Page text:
Monitoring Processes, Materials, or Surroundings
Monitoring and reviewing information from materials, events, or the environment, to detect or assess problems.
Identifying Objects, Actions, and Events
Identifying information by categorizing, estimating, recognizing differences or similarities, and detecting changes in circumstances or events.
Getting Information
Observing, receiving, and otherwise obtaining information from all relevant sources.
Communicating with Supervisors, Peers, or Subordinates
Providing information to supervisors, co-workers, and subordinates by telephone, in written form, e-mail, or in person.
Inspecting Equipment, Structures, or Materials
Inspecting equipment, structures, or materials to identify the cause of errors or other problems or defects.

What is a Paper Machine Operator salary?

The median salary for a Paper Machine Operator is $43,100, and the average salary is $46,850. Both the median and average roughly describe the middle of the Paper Machine Operator salary range, but the average is more easily affected by extremely high or low salaries.

Many Paper Machine Operators earn significantly more or less than the average, due to several factors. About 10% of Paper Machine Operators earn less than $27,910 per year, 25% earn less than $34,230, 75% earn less than $55,900, and 90% earn less than $72,220.

Between the years of 2020 and 2030, the number of Paper Machine Operators is expected to change by 5.0%, and there should be roughly 5,300 open positions for Paper Machine Operators every year.

Median annual salary
$43,100
Typical salary range
$27,910 - $72,220
Projected growth (2020 - 2030)
5.0%

What personality traits are common among Paper Machine Operators?

Interests

Career interests describe a person's preferences for different types of working environments and activities. When a person's interest match the demands of an occupation, people are usually more engaged and satisfied in that role.

Compared to most occupations, those who work as a Paper Machine Operator are usually higher in their Realistic, Conventional, and Investigative interests.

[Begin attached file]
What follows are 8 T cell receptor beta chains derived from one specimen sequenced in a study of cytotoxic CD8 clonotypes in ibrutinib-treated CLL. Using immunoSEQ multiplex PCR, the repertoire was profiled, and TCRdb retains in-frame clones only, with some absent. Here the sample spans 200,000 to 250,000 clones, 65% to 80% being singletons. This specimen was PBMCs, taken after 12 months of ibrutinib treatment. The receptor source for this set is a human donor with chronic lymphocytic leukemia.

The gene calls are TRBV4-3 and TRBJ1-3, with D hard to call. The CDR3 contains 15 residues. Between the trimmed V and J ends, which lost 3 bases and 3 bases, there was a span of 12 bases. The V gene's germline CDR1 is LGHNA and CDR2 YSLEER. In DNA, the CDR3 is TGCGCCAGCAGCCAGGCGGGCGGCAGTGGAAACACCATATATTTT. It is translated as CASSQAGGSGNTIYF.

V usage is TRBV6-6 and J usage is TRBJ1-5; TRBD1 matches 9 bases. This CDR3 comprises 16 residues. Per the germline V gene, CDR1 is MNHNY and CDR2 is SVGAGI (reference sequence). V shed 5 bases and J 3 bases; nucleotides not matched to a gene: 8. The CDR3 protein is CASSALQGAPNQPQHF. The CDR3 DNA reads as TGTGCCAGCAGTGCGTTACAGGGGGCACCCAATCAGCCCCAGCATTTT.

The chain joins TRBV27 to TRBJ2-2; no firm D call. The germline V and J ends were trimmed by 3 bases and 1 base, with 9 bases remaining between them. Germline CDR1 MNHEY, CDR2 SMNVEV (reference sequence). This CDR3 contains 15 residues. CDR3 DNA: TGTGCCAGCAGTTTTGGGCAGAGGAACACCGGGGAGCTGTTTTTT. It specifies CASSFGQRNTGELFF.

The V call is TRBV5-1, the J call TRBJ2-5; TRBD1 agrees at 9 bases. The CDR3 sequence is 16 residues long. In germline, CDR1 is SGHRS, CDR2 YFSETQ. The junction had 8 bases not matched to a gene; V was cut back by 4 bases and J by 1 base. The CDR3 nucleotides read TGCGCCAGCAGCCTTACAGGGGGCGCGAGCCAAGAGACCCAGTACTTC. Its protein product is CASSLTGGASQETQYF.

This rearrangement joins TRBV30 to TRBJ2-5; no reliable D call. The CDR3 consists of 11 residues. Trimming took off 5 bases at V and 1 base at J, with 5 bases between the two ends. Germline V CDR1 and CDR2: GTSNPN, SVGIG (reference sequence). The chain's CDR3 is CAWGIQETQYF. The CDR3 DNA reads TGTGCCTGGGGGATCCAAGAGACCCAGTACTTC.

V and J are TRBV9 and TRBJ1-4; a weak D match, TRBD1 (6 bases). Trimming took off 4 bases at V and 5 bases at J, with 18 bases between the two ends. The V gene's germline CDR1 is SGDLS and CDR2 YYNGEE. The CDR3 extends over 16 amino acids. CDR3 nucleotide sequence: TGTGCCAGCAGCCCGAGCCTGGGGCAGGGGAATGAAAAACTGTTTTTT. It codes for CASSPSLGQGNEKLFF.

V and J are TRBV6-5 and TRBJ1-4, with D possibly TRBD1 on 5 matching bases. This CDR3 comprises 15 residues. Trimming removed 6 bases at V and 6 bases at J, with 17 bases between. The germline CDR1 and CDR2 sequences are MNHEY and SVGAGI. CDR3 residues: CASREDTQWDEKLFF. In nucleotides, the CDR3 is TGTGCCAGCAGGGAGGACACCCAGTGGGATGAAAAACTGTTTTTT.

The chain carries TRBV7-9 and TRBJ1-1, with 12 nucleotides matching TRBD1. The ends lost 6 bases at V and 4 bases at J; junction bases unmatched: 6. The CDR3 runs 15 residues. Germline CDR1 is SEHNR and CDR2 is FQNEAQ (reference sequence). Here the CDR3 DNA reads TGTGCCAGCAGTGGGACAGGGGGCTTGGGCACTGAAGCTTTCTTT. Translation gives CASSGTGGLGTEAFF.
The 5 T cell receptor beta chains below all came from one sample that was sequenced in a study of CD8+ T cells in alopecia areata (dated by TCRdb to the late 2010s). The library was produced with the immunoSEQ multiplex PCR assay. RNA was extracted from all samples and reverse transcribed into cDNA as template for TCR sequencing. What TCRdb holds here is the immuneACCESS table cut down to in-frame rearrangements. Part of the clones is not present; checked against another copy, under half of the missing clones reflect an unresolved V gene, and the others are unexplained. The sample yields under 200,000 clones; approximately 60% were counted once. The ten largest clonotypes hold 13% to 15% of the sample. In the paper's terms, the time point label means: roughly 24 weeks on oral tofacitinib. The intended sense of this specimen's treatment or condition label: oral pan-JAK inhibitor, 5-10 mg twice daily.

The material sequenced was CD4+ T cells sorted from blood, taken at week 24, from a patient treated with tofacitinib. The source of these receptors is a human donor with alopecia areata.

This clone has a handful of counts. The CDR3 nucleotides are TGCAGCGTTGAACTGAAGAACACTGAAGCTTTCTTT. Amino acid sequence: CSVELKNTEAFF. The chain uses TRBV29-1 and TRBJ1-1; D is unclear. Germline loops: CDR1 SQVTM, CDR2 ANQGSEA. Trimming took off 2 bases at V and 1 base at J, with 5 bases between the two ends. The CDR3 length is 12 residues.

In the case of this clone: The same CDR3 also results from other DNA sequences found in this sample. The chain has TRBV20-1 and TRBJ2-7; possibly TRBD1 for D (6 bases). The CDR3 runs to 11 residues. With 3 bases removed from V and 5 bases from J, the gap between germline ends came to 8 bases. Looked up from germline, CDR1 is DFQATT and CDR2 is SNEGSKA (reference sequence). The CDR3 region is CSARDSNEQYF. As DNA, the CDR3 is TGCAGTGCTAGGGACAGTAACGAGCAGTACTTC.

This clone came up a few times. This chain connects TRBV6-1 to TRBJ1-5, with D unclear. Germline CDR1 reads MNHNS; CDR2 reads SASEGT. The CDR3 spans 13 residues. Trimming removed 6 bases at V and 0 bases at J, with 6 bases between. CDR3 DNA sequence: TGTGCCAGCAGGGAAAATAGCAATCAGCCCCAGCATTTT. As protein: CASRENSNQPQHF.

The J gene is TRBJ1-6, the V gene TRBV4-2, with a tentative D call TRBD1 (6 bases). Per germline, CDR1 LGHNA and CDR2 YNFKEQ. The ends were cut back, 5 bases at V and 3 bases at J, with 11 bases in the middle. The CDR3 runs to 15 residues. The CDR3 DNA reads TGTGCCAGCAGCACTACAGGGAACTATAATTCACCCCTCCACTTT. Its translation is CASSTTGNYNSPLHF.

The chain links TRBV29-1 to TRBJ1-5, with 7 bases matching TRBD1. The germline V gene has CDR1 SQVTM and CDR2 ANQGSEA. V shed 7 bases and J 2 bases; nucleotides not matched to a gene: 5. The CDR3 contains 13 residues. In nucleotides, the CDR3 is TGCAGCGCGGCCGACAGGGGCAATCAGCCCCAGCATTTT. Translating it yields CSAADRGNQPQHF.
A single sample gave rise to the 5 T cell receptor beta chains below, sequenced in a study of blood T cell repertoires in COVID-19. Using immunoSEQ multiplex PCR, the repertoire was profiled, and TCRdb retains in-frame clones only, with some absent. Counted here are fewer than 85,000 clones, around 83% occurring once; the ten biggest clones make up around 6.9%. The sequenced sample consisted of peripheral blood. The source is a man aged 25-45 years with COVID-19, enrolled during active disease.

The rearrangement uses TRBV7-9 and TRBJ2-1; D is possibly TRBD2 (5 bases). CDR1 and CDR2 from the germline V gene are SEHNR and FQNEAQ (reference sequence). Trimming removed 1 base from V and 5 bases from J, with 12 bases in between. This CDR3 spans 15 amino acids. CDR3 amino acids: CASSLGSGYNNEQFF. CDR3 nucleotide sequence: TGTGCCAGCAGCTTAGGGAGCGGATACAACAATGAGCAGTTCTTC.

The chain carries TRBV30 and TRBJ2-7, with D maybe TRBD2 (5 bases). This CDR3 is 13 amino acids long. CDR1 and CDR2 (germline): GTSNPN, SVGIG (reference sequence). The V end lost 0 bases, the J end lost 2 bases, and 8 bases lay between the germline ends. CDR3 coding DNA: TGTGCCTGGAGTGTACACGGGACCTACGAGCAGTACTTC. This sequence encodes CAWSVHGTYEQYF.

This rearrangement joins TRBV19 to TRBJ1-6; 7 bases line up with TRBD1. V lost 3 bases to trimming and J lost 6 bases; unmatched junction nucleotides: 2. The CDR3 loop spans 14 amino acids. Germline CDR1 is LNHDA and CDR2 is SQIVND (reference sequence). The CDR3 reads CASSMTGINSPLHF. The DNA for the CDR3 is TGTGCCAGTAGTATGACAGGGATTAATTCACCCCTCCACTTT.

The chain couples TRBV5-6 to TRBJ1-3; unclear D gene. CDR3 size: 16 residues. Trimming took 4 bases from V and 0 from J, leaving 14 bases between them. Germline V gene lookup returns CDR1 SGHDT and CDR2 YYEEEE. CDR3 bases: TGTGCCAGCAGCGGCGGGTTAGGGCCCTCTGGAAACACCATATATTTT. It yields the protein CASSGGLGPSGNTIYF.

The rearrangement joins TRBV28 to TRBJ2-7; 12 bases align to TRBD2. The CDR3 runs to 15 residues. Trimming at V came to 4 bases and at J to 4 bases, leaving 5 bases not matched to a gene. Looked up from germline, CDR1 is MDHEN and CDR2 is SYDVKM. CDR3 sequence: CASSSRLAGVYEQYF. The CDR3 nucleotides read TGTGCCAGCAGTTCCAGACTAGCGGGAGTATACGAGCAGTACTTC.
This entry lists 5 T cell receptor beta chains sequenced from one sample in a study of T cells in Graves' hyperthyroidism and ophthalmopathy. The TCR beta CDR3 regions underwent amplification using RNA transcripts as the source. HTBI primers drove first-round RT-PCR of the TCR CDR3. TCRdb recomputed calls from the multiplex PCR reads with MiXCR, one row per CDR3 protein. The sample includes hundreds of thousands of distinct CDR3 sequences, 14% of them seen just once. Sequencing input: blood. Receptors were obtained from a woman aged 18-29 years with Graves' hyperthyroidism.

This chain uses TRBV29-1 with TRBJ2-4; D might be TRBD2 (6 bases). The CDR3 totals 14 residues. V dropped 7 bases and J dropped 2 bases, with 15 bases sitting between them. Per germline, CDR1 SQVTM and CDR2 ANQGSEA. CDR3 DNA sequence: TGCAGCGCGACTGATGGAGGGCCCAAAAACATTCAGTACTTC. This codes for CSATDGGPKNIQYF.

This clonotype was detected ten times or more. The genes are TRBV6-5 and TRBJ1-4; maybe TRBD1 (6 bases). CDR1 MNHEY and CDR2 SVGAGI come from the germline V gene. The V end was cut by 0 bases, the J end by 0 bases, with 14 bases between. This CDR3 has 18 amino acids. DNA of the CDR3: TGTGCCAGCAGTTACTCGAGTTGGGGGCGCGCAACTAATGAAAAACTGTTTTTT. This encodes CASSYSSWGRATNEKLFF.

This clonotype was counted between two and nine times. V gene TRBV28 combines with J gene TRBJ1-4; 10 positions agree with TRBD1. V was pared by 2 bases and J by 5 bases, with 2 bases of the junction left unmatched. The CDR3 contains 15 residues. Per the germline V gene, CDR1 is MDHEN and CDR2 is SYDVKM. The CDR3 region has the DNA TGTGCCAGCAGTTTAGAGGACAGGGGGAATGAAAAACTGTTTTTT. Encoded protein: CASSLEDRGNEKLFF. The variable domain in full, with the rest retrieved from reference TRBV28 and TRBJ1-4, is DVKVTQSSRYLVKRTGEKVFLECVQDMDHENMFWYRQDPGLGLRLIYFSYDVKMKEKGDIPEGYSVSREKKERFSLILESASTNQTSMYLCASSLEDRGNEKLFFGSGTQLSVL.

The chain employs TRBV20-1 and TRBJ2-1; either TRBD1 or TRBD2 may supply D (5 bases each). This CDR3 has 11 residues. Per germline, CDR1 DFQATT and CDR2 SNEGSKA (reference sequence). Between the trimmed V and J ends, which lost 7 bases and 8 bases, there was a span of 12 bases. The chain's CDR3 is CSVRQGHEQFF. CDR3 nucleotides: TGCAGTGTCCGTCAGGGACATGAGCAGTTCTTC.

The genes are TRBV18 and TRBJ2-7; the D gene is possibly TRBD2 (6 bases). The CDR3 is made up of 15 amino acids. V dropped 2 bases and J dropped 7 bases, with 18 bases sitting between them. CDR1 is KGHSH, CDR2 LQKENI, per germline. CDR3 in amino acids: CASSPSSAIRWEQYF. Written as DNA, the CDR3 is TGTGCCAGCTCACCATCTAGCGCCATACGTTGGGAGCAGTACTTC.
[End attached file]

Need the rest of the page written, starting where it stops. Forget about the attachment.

Paper Machine Operators typically have very strong Realistic interests. Realistic occupations frequently involve work activities that include practical, hands-on problems and solutions. They often deal with plants, animals, and real-world materials like wood, tools, and machinery. Many of the occupations require working outside, and do not involve a lot of paperwork or working closely with others.

Also, Paper Machine Operators typically have strong Conventional interests. Conventional occupations frequently involve following set procedures and routines. These occupations can include working with data and details more than with ideas. Usually there is a clear line of authority to follow.

Lastly, Paper Machine Operators typically have moderate Investigative interests. Investigative occupations frequently involve working with ideas, and require an extensive amount of thinking. These occupations can involve searching for facts and figuring out problems mentally.

Values

People differ in their values, or what is most important to them for building job satisfaction and fulfillment.

Compared to most people, those working as a Paper Machine Operator tend to value Support, Working Conditions, and Independence.